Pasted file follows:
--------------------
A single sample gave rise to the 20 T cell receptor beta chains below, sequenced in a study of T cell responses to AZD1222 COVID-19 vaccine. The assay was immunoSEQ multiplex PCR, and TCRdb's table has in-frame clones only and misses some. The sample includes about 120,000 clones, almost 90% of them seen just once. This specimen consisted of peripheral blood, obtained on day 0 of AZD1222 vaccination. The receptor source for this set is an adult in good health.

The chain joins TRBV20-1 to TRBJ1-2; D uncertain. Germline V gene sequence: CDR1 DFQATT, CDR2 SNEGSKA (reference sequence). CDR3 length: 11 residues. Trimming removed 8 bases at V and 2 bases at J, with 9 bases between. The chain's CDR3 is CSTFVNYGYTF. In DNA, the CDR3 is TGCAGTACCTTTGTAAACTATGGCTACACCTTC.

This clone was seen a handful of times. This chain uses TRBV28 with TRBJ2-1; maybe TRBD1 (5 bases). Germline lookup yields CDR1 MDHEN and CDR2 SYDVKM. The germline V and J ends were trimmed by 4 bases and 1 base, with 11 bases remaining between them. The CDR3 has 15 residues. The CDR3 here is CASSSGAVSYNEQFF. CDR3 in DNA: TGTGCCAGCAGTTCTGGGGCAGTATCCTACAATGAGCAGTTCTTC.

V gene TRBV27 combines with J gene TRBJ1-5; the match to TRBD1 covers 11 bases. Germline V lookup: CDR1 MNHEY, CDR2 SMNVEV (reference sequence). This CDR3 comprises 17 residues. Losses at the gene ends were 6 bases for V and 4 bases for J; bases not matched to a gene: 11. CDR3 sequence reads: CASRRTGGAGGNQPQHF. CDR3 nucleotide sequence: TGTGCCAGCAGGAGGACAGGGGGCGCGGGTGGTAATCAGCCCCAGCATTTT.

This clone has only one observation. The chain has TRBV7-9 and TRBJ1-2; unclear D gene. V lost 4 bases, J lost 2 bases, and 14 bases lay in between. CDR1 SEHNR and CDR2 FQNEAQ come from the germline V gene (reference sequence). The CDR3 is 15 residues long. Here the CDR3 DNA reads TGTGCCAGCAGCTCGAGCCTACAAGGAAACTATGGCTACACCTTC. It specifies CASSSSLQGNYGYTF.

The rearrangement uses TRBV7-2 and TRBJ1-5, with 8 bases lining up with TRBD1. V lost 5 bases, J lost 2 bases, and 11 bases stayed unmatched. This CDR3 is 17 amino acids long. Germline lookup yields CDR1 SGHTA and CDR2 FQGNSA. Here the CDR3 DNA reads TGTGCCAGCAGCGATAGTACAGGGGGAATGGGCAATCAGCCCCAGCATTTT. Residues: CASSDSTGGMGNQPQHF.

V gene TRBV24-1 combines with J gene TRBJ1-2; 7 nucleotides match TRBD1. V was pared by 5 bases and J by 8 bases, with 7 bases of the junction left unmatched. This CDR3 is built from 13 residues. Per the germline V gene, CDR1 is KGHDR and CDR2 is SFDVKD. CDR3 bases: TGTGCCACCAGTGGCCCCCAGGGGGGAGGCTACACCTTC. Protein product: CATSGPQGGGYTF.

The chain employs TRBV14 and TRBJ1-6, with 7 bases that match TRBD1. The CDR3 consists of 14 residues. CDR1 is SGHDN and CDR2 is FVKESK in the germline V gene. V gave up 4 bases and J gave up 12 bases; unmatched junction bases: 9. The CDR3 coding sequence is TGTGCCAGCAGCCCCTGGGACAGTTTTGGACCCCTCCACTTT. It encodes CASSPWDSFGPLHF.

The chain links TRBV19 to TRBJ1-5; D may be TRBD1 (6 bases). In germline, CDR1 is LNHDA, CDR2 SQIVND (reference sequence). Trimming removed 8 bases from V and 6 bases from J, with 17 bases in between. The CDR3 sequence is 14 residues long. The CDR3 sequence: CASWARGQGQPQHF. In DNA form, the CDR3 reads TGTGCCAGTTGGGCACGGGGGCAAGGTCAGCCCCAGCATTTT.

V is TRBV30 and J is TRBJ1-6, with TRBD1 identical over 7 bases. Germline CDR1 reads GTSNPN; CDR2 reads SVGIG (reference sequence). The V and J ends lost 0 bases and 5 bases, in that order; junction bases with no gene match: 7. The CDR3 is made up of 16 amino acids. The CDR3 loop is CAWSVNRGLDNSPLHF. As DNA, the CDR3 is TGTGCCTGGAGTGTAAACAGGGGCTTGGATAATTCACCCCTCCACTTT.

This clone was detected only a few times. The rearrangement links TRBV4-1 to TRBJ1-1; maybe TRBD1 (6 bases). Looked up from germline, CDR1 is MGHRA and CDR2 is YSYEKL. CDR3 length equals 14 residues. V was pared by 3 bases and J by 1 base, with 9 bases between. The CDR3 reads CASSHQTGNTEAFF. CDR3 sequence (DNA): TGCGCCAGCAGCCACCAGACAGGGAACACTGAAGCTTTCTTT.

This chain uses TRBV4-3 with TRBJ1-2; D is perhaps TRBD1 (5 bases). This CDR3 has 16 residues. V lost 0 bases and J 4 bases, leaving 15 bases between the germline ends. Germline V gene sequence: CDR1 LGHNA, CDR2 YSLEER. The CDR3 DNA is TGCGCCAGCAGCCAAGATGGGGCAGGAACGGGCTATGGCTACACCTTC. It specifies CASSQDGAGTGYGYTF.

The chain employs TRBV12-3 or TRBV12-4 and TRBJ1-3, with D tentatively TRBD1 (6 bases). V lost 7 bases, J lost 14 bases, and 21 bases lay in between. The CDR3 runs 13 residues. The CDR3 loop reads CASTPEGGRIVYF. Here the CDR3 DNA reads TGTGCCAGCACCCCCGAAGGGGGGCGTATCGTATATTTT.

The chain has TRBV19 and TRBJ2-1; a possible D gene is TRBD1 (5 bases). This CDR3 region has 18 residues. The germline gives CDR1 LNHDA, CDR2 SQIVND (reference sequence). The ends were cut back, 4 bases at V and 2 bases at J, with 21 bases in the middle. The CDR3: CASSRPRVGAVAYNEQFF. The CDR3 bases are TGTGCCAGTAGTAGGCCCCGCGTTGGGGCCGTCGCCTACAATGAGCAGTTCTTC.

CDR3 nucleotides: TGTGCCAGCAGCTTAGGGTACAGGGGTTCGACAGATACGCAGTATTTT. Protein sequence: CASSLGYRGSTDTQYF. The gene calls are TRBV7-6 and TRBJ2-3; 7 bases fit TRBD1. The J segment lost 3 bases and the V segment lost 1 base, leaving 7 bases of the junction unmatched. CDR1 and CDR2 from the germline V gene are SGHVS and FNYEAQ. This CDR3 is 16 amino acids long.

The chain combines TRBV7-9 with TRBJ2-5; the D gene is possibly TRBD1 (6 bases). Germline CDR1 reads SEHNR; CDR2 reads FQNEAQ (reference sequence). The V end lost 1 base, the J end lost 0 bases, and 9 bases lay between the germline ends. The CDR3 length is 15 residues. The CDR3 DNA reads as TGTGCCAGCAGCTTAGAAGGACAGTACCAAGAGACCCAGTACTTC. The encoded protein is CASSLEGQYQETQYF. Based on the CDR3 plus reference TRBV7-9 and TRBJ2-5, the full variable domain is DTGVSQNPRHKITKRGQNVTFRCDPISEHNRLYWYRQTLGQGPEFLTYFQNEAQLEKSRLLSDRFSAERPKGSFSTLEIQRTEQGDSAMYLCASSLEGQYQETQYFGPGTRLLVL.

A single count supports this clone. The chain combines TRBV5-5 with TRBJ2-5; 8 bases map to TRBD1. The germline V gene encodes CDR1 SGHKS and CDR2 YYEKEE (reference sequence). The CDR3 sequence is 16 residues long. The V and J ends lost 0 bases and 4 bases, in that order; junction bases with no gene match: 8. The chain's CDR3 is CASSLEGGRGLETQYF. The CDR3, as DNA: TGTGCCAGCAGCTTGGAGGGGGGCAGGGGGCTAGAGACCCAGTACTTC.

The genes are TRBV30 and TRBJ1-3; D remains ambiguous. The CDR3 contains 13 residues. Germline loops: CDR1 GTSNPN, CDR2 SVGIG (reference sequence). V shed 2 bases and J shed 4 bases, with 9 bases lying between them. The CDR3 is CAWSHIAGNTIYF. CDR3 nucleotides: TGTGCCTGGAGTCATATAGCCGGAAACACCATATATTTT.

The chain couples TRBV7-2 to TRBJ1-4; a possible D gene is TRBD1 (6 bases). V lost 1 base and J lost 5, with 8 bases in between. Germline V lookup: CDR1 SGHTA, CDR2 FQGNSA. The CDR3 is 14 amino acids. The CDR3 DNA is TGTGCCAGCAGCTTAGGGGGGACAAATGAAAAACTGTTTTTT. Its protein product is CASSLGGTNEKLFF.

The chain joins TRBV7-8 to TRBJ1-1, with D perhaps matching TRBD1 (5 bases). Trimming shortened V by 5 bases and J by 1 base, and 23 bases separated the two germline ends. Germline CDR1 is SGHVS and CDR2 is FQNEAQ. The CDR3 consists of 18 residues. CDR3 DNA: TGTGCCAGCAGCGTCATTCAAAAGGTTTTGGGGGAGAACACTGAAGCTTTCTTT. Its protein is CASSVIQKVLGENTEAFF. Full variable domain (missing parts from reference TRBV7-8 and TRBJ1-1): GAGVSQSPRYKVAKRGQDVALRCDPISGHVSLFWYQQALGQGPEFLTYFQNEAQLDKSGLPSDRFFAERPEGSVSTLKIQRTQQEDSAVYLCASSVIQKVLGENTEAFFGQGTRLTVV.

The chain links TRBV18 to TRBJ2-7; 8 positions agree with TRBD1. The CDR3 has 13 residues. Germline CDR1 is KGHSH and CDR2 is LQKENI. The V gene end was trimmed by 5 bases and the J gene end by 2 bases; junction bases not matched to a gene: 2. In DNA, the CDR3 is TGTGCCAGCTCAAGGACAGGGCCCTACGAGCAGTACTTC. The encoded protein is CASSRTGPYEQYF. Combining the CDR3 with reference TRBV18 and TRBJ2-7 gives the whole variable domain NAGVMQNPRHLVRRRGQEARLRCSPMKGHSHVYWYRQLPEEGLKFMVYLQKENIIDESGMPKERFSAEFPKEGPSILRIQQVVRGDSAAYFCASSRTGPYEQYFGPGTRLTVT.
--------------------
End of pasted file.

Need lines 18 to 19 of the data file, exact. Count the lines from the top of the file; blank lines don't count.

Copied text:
The genes are TRBV30 and TRBJ1-3; D remains ambiguous. The CDR3 contains 13 residues. Germline loops: CDR1 GTSNPN, CDR2 SVGIG (reference sequence). V shed 2 bases and J shed 4 bases, with 9 bases lying between them. The CDR3 is CAWSHIAGNTIYF. CDR3 nucleotides: TGTGCCTGGAGTCATATAGCCGGAAACACCATATATTTT.

The chain couples TRBV7-2 to TRBJ1-4; a possible D gene is TRBD1 (6 bases). V lost 1 base and J lost 5, with 8 bases in between. Germline V lookup: CDR1 SGHTA, CDR2 FQGNSA. The CDR3 is 14 amino acids. The CDR3 DNA is TGTGCCAGCAGCTTAGGGGGGACAAATGAAAAACTGTTTTTT. Its protein product is CASSLGGTNEKLFF.